Tonight CNN released an audio file of the 2016 Donald Trump-Michael Cohen conversation (recorded by Cohen) in which the candidate and his lawyer discuss making a payment to cover-up an alleged Trump affair with Playboy playmate Karen McDougal.
In addition to the discussion of the McDougal payment, Trump and Cohen talk about two evangelical supporters of the presidential candidate: South Carolina pastor Mark Burns and Ohio pastor Darrell Scott.
Here is what I heard on the recording:
Trump: Pastor Scott, what’s happening? Can we use him any more?
Cohen: “Oh yeah…100 [percent?]. No, your friend Mark Burns. We told him to stop.
Trump: I don’t mean [him]. Mark Burns, can we use him any more?
First, it seems that Trump confuses Scott and Burns, the two most prominent African-American pro-Trump pastors.
Second, Cohen says that they can still “use” Scott, but not Burns. This is quite telling. In fact, clergy allowing themselves to be used for political gain is exactly what I had in mind when I coined the term “court evangelical.” There is a long history of evangelicals getting “used” by presidents and presidential candidates. I write about them in Believe Me: The Evangelical Road to Donald Trump.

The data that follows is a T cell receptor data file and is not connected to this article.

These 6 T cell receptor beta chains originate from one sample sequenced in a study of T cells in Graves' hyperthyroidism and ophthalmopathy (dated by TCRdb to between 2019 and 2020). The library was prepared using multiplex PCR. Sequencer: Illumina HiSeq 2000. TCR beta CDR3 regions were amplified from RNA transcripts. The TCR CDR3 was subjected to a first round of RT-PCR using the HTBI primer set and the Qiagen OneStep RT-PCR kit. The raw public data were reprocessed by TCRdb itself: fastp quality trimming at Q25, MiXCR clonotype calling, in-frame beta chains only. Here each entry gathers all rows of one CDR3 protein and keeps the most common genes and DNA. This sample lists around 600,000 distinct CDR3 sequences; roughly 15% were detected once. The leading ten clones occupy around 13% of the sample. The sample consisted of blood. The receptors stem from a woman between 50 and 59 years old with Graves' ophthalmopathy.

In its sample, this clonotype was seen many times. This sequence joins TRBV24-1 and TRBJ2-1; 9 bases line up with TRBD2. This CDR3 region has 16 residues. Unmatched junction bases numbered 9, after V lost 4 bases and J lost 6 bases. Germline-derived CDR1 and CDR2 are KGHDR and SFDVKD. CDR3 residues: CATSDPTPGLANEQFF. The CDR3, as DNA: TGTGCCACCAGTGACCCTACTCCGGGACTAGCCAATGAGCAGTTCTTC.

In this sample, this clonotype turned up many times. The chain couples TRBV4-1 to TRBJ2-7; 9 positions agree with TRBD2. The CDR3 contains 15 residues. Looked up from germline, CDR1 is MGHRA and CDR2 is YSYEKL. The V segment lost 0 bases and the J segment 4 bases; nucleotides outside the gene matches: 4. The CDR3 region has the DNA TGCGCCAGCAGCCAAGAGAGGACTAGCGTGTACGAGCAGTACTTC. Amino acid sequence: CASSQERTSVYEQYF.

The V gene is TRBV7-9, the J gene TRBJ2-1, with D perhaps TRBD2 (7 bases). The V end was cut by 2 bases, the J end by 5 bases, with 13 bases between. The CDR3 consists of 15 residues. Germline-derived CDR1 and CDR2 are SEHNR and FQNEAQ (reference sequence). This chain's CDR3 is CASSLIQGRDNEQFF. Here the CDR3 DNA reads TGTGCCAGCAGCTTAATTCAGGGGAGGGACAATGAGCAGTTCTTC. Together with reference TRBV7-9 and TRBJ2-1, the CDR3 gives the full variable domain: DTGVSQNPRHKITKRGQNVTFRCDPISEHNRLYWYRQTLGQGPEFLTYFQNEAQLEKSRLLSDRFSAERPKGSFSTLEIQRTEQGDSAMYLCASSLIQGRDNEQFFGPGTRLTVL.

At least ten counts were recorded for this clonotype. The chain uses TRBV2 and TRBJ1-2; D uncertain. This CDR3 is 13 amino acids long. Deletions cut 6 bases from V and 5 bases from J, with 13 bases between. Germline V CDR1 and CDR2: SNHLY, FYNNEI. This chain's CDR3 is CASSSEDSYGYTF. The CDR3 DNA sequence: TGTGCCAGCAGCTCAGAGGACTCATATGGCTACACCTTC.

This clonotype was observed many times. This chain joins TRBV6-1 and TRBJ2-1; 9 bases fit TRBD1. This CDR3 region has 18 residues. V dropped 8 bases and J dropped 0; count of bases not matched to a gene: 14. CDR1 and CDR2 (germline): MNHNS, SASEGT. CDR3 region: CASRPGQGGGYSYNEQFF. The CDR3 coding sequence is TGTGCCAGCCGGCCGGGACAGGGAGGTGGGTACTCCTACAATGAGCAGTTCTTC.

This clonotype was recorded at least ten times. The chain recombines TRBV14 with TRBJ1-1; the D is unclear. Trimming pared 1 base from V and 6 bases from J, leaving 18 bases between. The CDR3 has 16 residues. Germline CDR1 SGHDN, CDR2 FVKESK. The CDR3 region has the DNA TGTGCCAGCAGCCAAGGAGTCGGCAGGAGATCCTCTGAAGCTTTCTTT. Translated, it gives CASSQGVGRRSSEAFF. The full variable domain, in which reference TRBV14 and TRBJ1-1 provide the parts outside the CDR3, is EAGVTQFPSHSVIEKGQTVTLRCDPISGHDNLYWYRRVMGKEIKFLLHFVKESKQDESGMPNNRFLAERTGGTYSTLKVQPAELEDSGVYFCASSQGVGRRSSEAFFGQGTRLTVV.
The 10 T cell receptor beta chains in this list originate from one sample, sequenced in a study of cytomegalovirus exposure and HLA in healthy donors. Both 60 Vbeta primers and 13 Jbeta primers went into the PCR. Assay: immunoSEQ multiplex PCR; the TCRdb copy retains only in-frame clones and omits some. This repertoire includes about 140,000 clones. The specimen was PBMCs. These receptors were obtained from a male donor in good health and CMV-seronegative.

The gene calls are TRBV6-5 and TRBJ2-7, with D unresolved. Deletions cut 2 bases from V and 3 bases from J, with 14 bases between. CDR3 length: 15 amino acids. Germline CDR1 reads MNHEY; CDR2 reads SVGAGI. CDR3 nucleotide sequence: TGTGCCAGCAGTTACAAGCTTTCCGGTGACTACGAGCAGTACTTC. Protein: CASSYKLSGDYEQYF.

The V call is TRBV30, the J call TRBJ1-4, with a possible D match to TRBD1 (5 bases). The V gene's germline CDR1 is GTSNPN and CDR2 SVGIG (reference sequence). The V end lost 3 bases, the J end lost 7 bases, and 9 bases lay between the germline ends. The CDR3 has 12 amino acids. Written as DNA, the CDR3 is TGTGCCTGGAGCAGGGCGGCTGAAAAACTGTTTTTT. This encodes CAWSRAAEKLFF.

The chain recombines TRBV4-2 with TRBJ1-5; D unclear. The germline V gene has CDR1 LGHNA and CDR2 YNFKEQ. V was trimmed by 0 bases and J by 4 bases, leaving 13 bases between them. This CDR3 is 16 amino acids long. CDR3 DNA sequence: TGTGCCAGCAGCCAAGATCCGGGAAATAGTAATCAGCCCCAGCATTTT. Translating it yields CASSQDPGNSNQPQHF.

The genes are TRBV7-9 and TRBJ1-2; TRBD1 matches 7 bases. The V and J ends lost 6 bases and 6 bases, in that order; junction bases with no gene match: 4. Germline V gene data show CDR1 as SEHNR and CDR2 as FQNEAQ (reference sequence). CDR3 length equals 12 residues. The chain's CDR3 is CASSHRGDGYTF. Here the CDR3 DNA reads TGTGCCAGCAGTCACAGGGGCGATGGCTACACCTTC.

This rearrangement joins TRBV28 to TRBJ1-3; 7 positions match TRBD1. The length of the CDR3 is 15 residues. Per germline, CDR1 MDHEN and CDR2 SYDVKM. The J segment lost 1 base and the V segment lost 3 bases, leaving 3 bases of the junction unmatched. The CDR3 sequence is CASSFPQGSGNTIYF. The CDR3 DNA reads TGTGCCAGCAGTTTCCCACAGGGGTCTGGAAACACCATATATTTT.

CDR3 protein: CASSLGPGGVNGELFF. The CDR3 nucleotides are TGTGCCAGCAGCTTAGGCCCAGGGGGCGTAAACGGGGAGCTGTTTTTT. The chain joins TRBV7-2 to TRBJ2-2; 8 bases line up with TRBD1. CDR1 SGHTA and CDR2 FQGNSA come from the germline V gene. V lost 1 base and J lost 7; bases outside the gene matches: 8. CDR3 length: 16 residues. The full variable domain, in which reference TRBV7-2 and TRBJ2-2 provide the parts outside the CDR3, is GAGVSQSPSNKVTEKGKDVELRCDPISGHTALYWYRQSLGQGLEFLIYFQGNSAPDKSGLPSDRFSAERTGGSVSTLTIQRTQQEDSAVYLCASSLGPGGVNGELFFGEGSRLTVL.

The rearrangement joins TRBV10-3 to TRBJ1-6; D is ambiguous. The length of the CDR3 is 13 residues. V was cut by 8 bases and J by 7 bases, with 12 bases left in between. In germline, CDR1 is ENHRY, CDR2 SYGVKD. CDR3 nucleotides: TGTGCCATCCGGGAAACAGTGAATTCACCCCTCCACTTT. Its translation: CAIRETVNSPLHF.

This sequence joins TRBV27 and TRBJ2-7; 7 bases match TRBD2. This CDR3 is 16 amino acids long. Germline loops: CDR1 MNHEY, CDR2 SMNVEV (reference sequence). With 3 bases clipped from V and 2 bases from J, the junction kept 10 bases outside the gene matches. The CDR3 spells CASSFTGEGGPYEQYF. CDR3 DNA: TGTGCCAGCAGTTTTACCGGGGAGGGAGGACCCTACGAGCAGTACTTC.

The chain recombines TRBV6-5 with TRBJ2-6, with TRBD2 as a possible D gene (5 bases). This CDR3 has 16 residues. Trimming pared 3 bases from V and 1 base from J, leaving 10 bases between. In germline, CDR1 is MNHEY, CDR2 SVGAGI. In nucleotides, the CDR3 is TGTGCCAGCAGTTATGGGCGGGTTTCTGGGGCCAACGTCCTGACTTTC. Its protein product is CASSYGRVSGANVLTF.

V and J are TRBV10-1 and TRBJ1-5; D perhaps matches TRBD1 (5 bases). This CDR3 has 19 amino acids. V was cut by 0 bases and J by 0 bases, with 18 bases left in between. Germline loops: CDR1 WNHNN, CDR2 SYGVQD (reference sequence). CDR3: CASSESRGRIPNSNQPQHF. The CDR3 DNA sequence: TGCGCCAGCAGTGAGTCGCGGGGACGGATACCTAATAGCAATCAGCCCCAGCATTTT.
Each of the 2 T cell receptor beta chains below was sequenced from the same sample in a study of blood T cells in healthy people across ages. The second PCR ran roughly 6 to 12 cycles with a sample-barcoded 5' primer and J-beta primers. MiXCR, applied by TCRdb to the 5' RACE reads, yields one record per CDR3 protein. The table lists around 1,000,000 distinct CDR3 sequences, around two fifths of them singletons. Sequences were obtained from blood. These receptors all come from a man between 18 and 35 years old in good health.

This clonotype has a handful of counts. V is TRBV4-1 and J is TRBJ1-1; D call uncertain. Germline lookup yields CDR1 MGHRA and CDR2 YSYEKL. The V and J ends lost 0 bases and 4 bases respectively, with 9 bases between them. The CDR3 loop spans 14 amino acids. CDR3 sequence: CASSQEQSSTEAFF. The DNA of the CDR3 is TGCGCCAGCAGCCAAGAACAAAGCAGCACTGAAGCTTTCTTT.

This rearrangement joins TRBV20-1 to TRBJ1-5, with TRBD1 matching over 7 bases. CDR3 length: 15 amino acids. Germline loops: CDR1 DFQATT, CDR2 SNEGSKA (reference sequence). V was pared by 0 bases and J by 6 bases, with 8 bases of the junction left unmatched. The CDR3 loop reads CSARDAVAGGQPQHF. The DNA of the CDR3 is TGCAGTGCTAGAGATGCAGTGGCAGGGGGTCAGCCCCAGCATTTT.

Third, we now know Michael Cohen was involved in managing Trump’s relationship with these evangelical advisers.
Fourth, Burns, a Trump surrogate who prayed at the Republican National Convention, was probably deemed no longer “useful” because he created a minor scandal by posting a picture of Hillary Clinton in blackface. Then CNN learned that he lied about his resume. Both of these stories broke in September 2016, the same month that Cohen recorded his conversation with Trump.
Fifth, as these posts indicate, Burns continued to be an informal Trump surrogate well after the election. I guess the ban on Burns only lasted for a short time. At some point Trump must have thought he could start “using” him again.